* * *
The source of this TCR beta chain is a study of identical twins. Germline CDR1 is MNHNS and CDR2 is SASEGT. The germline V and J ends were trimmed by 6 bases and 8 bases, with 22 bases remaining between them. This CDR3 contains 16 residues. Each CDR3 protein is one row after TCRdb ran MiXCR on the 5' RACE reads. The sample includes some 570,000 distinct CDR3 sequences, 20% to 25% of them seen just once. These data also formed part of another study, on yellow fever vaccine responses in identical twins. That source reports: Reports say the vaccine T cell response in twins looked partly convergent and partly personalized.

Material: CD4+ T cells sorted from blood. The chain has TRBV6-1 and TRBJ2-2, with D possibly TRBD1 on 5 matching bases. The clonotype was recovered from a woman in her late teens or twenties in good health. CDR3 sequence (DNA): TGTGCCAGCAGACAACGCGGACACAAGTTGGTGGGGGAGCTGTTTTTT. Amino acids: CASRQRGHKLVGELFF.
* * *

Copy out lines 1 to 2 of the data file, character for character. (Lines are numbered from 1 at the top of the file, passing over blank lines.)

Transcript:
The source of this TCR beta chain is a study of identical twins. Germline CDR1 is MNHNS and CDR2 is SASEGT. The germline V and J ends were trimmed by 6 bases and 8 bases, with 22 bases remaining between them. This CDR3 contains 16 residues. Each CDR3 protein is one row after TCRdb ran MiXCR on the 5' RACE reads. The sample includes some 570,000 distinct CDR3 sequences, 20% to 25% of them seen just once. These data also formed part of another study, on yellow fever vaccine responses in identical twins. That source reports: Reports say the vaccine T cell response in twins looked partly convergent and partly personalized.

Material: CD4+ T cells sorted from blood. The chain has TRBV6-1 and TRBJ2-2, with D possibly TRBD1 on 5 matching bases. The clonotype was recovered from a woman in her late teens or twenties in good health. CDR3 sequence (DNA): TGTGCCAGCAGACAACGCGGACACAAGTTGGTGGGGGAGCTGTTTTTT. Amino acids: CASRQRGHKLVGELFF.